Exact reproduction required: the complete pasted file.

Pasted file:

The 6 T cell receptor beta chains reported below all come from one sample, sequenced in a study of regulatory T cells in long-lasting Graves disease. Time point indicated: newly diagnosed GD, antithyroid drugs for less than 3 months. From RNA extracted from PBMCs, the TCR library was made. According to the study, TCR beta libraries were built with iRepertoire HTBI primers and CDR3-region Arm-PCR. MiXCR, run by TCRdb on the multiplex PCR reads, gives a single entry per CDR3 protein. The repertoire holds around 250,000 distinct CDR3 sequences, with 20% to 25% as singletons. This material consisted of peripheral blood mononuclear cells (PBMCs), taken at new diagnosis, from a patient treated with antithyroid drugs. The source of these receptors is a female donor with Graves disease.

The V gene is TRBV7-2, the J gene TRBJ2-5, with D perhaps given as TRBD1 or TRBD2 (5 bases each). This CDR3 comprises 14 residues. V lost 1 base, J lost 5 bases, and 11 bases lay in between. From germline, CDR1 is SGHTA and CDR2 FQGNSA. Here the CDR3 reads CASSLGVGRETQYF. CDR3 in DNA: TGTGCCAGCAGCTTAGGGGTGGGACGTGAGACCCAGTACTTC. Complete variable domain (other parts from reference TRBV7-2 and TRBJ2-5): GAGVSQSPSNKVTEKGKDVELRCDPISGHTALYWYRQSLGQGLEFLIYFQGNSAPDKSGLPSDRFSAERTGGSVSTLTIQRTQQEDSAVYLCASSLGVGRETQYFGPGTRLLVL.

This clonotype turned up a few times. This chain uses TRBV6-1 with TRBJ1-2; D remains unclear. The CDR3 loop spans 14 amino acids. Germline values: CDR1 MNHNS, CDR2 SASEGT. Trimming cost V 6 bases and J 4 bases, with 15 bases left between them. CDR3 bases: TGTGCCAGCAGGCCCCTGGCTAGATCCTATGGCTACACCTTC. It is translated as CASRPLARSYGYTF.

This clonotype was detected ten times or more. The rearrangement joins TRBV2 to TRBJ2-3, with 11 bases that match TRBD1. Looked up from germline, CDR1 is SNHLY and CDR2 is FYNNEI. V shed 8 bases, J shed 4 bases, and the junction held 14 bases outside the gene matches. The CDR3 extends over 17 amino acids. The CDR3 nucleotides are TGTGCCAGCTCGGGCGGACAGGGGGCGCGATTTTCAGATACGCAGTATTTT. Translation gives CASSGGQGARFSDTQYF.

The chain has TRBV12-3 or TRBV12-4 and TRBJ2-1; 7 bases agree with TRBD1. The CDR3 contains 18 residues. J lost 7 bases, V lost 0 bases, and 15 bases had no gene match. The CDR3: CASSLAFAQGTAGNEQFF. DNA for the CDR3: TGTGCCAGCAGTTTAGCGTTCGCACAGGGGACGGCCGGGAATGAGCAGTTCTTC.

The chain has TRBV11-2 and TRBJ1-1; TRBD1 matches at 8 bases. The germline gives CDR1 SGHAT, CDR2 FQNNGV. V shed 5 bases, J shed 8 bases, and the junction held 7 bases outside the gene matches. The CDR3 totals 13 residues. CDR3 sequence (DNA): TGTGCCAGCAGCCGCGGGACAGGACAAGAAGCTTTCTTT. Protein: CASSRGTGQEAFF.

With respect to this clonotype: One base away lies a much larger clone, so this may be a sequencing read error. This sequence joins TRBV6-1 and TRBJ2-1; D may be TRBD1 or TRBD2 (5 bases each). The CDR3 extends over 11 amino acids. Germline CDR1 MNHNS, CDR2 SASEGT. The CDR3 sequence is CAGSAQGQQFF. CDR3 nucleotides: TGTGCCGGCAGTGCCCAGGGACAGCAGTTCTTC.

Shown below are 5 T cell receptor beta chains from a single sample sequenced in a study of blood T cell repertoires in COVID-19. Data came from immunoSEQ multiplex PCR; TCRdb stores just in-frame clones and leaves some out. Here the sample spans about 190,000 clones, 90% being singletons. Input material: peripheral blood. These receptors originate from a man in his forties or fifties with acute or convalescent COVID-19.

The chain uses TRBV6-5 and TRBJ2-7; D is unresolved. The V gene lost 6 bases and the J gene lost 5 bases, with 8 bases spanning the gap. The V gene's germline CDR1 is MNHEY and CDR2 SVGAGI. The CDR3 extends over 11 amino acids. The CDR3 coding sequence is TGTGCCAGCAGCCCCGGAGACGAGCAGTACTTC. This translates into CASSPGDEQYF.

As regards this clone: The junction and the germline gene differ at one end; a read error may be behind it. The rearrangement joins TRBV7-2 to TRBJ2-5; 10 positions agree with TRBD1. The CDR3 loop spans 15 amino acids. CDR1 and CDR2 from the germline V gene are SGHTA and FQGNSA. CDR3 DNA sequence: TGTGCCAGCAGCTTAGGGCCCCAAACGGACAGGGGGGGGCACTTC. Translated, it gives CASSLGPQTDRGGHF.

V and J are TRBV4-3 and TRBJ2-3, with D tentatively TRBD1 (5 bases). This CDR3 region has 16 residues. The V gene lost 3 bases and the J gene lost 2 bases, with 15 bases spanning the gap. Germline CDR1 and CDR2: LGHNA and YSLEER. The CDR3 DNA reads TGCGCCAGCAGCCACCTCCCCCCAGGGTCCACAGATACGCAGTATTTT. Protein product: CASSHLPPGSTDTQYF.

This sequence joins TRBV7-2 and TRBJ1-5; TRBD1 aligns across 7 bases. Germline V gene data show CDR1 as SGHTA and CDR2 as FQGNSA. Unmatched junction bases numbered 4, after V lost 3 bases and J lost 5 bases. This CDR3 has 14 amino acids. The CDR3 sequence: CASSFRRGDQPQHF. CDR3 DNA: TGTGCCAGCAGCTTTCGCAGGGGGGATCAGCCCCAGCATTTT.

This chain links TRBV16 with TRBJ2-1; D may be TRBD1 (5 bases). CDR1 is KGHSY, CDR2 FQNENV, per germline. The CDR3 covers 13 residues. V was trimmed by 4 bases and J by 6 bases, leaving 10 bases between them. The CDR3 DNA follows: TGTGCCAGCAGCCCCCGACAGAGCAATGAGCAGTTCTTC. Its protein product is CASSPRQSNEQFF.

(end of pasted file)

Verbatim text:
The 6 T cell receptor beta chains reported below all come from one sample, sequenced in a study of regulatory T cells in long-lasting Graves disease. Time point indicated: newly diagnosed GD, antithyroid drugs for less than 3 months. From RNA extracted from PBMCs, the TCR library was made. According to the study, TCR beta libraries were built with iRepertoire HTBI primers and CDR3-region Arm-PCR. MiXCR, run by TCRdb on the multiplex PCR reads, gives a single entry per CDR3 protein. The repertoire holds around 250,000 distinct CDR3 sequences, with 20% to 25% as singletons. This material consisted of peripheral blood mononuclear cells (PBMCs), taken at new diagnosis, from a patient treated with antithyroid drugs. The source of these receptors is a female donor with Graves disease.

The V gene is TRBV7-2, the J gene TRBJ2-5, with D perhaps given as TRBD1 or TRBD2 (5 bases each). This CDR3 comprises 14 residues. V lost 1 base, J lost 5 bases, and 11 bases lay in between. From germline, CDR1 is SGHTA and CDR2 FQGNSA. Here the CDR3 reads CASSLGVGRETQYF. CDR3 in DNA: TGTGCCAGCAGCTTAGGGGTGGGACGTGAGACCCAGTACTTC. Complete variable domain (other parts from reference TRBV7-2 and TRBJ2-5): GAGVSQSPSNKVTEKGKDVELRCDPISGHTALYWYRQSLGQGLEFLIYFQGNSAPDKSGLPSDRFSAERTGGSVSTLTIQRTQQEDSAVYLCASSLGVGRETQYFGPGTRLLVL.

This clonotype turned up a few times. This chain uses TRBV6-1 with TRBJ1-2; D remains unclear. The CDR3 loop spans 14 amino acids. Germline values: CDR1 MNHNS, CDR2 SASEGT. Trimming cost V 6 bases and J 4 bases, with 15 bases left between them. CDR3 bases: TGTGCCAGCAGGCCCCTGGCTAGATCCTATGGCTACACCTTC. It is translated as CASRPLARSYGYTF.

This clonotype was detected ten times or more. The rearrangement joins TRBV2 to TRBJ2-3, with 11 bases that match TRBD1. Looked up from germline, CDR1 is SNHLY and CDR2 is FYNNEI. V shed 8 bases, J shed 4 bases, and the junction held 14 bases outside the gene matches. The CDR3 extends over 17 amino acids. The CDR3 nucleotides are TGTGCCAGCTCGGGCGGACAGGGGGCGCGATTTTCAGATACGCAGTATTTT. Translation gives CASSGGQGARFSDTQYF.

The chain has TRBV12-3 or TRBV12-4 and TRBJ2-1; 7 bases agree with TRBD1. The CDR3 contains 18 residues. J lost 7 bases, V lost 0 bases, and 15 bases had no gene match. The CDR3: CASSLAFAQGTAGNEQFF. DNA for the CDR3: TGTGCCAGCAGTTTAGCGTTCGCACAGGGGACGGCCGGGAATGAGCAGTTCTTC.

The chain has TRBV11-2 and TRBJ1-1; TRBD1 matches at 8 bases. The germline gives CDR1 SGHAT, CDR2 FQNNGV. V shed 5 bases, J shed 8 bases, and the junction held 7 bases outside the gene matches. The CDR3 totals 13 residues. CDR3 sequence (DNA): TGTGCCAGCAGCCGCGGGACAGGACAAGAAGCTTTCTTT. Protein: CASSRGTGQEAFF.

With respect to this clonotype: One base away lies a much larger clone, so this may be a sequencing read error. This sequence joins TRBV6-1 and TRBJ2-1; D may be TRBD1 or TRBD2 (5 bases each). The CDR3 extends over 11 amino acids. Germline CDR1 MNHNS, CDR2 SASEGT. The CDR3 sequence is CAGSAQGQQFF. CDR3 nucleotides: TGTGCCGGCAGTGCCCAGGGACAGCAGTTCTTC.

Shown below are 5 T cell receptor beta chains from a single sample sequenced in a study of blood T cell repertoires in COVID-19. Data came from immunoSEQ multiplex PCR; TCRdb stores just in-frame clones and leaves some out. Here the sample spans about 190,000 clones, 90% being singletons. Input material: peripheral blood. These receptors originate from a man in his forties or fifties with acute or convalescent COVID-19.

The chain uses TRBV6-5 and TRBJ2-7; D is unresolved. The V gene lost 6 bases and the J gene lost 5 bases, with 8 bases spanning the gap. The V gene's germline CDR1 is MNHEY and CDR2 SVGAGI. The CDR3 extends over 11 amino acids. The CDR3 coding sequence is TGTGCCAGCAGCCCCGGAGACGAGCAGTACTTC. This translates into CASSPGDEQYF.

As regards this clone: The junction and the germline gene differ at one end; a read error may be behind it. The rearrangement joins TRBV7-2 to TRBJ2-5; 10 positions agree with TRBD1. The CDR3 loop spans 15 amino acids. CDR1 and CDR2 from the germline V gene are SGHTA and FQGNSA. CDR3 DNA sequence: TGTGCCAGCAGCTTAGGGCCCCAAACGGACAGGGGGGGGCACTTC. Translated, it gives CASSLGPQTDRGGHF.

V and J are TRBV4-3 and TRBJ2-3, with D tentatively TRBD1 (5 bases). This CDR3 region has 16 residues. The V gene lost 3 bases and the J gene lost 2 bases, with 15 bases spanning the gap. Germline CDR1 and CDR2: LGHNA and YSLEER. The CDR3 DNA reads TGCGCCAGCAGCCACCTCCCCCCAGGGTCCACAGATACGCAGTATTTT. Protein product: CASSHLPPGSTDTQYF.

This sequence joins TRBV7-2 and TRBJ1-5; TRBD1 aligns across 7 bases. Germline V gene data show CDR1 as SGHTA and CDR2 as FQGNSA. Unmatched junction bases numbered 4, after V lost 3 bases and J lost 5 bases. This CDR3 has 14 amino acids. The CDR3 sequence: CASSFRRGDQPQHF. CDR3 DNA: TGTGCCAGCAGCTTTCGCAGGGGGGATCAGCCCCAGCATTTT.

This chain links TRBV16 with TRBJ2-1; D may be TRBD1 (5 bases). CDR1 is KGHSY, CDR2 FQNENV, per germline. The CDR3 covers 13 residues. V was trimmed by 4 bases and J by 6 bases, leaving 10 bases between them. The CDR3 DNA follows: TGTGCCAGCAGCCCCCGACAGAGCAATGAGCAGTTCTTC. Its protein product is CASSPRQSNEQFF.